Spinach (Spinacia oleracea) is a leafy, green vegetable of Persian origin. Spinach is a high-fiber, balanced food that brings density, color, texture, vitamins, and minerals to the recipes. Whether consumed cooked or raw, spinach is a vegetable-filled with nutrients.
Spinach belongs to the family of the amaranth, which is linked to beets and quinoa. Eating spinach can improve the safety of the lungs, minimize oxidative stress, help avoid cancer, and relieve blood pressure.
Nutrition Facts of Spinach
The USDA provides the following nutrition information for 3.5 ounces or 100 grams of fresh raw spinach:
- Calories – 23
- Carbohydrates – 3.6g
- Fiber – 2.2 grams
- Fat – 0.4 grams
- Water – 91%
- Protein – 2.9 grams
- Sugar – 0.4 grams
- Vitamin K – 483mcg
- Sodium – 76 mg
- Vitamin C – 28.6mg
Most of the spinach carbs are made from fiber, which is extremely safe. Spinach also contains small amounts of sugar, particularly in the form of glucose and fructose.
There are 2.9 grams of protein contained in 100 grams of fresh spinach. Spinach contains only about as much protein as carbs do.
Spinach and other leafy greens can be considered “healthy” foods on low-carbohydrate diets because they are so low in calories and they contain fiber. Spinach is rich in insoluble fiber, which in several ways will improve your wellbeing.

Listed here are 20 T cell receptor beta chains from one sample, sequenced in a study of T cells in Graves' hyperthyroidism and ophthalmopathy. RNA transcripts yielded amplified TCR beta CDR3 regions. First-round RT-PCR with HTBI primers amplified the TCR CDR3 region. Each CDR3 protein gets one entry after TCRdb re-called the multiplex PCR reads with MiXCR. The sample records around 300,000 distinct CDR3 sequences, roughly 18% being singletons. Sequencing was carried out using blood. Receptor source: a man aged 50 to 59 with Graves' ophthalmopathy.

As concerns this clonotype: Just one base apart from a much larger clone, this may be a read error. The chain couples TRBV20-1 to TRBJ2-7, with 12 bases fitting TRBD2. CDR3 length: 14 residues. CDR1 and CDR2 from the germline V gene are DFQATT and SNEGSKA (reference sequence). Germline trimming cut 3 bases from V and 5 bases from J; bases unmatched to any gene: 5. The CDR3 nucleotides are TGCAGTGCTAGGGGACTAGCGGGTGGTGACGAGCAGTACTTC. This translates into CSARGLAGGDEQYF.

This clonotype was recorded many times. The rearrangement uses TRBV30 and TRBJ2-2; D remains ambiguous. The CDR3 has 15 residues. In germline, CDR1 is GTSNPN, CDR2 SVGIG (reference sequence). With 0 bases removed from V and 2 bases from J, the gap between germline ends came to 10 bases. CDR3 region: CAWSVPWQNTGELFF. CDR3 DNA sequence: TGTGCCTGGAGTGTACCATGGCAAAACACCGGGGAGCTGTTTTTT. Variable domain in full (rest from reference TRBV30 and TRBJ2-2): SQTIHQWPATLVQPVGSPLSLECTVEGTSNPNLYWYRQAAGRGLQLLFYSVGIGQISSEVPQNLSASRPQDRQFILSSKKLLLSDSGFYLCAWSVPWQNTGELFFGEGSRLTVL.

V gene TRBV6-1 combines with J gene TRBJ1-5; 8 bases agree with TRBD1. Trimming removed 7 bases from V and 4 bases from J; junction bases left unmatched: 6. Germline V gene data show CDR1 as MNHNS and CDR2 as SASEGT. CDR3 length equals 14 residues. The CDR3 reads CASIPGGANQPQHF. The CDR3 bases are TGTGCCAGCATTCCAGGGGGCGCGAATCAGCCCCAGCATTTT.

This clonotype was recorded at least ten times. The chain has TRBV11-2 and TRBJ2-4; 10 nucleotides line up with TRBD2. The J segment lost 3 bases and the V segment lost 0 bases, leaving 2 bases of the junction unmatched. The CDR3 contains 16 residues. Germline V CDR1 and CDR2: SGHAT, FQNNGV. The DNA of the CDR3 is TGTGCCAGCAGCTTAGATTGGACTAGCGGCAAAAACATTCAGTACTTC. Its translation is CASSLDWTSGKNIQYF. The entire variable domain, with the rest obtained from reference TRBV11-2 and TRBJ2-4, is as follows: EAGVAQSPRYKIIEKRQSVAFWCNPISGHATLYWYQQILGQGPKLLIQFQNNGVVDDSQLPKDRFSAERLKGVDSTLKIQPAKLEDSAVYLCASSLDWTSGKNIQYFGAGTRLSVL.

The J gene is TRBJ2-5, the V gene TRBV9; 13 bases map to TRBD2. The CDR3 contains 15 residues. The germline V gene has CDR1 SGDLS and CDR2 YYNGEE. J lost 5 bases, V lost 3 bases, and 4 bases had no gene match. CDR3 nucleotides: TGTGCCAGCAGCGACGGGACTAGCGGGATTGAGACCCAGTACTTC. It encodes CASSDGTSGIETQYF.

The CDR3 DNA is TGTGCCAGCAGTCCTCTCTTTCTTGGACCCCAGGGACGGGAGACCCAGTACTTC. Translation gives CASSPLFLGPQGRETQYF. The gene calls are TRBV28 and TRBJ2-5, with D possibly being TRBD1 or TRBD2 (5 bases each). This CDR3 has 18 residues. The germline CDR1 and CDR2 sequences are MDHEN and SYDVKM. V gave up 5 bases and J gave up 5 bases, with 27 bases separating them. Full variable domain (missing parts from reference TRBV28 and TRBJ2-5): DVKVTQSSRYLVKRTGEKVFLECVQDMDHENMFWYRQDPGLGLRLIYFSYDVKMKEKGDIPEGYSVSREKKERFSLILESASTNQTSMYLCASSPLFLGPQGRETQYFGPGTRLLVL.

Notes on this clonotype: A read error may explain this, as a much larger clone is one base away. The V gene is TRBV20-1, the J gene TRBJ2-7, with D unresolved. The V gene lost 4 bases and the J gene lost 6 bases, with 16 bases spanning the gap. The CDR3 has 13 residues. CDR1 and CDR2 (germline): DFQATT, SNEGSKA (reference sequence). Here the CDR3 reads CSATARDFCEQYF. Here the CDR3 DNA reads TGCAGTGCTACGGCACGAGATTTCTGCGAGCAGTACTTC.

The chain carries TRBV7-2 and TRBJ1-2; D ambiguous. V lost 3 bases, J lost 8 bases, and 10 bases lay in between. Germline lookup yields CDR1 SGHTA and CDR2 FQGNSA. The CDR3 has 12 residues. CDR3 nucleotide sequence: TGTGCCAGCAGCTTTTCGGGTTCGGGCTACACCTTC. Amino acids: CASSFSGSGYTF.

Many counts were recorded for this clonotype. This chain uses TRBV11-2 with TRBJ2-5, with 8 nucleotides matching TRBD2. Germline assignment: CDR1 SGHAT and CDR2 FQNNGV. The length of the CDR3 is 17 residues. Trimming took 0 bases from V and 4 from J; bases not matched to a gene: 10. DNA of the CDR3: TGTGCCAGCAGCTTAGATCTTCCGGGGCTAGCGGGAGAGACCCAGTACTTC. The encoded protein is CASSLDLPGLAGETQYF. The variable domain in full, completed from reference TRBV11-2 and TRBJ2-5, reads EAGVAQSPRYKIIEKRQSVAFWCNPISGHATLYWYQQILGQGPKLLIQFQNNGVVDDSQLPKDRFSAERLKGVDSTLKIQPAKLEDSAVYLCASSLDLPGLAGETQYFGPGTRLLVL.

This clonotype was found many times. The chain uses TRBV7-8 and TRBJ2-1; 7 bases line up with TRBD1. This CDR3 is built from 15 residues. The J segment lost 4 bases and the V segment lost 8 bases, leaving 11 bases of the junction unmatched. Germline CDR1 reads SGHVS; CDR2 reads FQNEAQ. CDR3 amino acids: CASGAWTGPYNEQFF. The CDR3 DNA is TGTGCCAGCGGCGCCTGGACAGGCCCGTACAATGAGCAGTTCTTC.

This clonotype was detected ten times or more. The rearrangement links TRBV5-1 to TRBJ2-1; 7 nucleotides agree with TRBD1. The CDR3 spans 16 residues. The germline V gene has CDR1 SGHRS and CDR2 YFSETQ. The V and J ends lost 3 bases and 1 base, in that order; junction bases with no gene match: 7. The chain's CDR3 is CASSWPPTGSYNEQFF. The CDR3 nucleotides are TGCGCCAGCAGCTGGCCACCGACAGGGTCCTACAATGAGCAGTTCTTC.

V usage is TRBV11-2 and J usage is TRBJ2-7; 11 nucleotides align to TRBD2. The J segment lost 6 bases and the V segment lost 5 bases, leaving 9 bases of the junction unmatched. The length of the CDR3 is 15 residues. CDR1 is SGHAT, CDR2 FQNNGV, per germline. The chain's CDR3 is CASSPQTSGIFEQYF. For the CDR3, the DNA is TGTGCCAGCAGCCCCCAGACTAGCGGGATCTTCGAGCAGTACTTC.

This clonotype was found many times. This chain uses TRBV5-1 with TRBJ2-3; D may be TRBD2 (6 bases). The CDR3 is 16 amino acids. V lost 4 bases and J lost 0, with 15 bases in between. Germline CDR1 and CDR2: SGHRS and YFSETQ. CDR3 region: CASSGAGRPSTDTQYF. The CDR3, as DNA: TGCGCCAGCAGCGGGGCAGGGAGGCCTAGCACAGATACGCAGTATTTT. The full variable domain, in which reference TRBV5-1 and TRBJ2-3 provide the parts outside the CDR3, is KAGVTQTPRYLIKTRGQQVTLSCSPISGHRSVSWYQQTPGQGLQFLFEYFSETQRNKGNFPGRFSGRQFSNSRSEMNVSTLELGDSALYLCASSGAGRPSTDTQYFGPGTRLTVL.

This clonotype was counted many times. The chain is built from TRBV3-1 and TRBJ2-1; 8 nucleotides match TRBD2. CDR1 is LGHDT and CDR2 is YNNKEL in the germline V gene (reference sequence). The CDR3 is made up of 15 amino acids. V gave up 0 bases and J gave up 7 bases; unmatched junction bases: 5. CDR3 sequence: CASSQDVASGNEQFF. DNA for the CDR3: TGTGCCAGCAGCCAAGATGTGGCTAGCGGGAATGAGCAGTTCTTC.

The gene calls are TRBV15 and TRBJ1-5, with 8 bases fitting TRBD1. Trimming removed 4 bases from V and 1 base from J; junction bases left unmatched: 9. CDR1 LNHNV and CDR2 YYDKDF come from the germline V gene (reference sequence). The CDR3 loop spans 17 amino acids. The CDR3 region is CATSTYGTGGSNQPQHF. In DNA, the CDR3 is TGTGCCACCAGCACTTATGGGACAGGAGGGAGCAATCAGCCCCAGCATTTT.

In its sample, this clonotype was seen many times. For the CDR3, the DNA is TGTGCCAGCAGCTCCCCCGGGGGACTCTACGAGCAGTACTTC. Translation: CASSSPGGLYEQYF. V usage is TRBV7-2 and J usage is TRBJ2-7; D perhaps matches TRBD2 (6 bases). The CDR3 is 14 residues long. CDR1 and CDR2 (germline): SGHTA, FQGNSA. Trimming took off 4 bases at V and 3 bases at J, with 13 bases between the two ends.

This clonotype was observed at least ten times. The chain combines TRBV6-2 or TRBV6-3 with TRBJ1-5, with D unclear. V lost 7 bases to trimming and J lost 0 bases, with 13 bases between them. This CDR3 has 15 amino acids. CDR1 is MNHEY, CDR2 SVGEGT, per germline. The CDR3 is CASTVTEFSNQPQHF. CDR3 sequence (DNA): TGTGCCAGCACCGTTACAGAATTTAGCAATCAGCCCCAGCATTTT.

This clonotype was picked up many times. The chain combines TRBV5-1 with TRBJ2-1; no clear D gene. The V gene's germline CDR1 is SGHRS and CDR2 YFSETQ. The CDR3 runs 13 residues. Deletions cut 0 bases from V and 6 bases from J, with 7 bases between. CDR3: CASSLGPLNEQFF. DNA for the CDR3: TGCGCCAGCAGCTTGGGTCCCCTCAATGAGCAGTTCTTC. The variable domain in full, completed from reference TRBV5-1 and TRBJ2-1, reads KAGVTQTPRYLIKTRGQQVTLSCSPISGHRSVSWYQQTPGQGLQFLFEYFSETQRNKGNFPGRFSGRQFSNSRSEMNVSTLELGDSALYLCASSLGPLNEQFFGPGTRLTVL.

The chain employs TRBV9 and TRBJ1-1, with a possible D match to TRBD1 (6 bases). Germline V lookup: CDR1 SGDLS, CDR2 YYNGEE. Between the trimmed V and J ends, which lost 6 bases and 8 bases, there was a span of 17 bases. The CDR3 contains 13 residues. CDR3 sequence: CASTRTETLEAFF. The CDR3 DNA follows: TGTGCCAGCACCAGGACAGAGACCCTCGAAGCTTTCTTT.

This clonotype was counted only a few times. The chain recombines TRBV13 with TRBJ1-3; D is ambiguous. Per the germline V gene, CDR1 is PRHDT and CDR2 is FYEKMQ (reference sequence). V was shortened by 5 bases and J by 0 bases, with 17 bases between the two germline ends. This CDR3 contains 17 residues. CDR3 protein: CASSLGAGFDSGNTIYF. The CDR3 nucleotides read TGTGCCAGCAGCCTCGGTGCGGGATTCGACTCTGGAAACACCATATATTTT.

Vitamins and Minerals
- Iron – Spinach is an excellent source of this very important mineral. Iron works to produce hemoglobin, which adds oxygen to the tissues of the body.
- Calcium – This mineral is important for your bone health and is a vital signaling agent for your nervous system, heart, and muscles.
- Vitamin B9 – This vitamin, also known as folate or folic acid, is important to pregnant women and is necessary for proper cellular function and tissue development.
- Vitamin K – For blood clotting, this vitamin is important. One spinach leaf significantly provides more than half of your daily needs.
- Vitamin C – This vitamin is essential for blood clotting. One spinach leaf delivers significantly over half of your daily needs.
Health Benefits of Spinach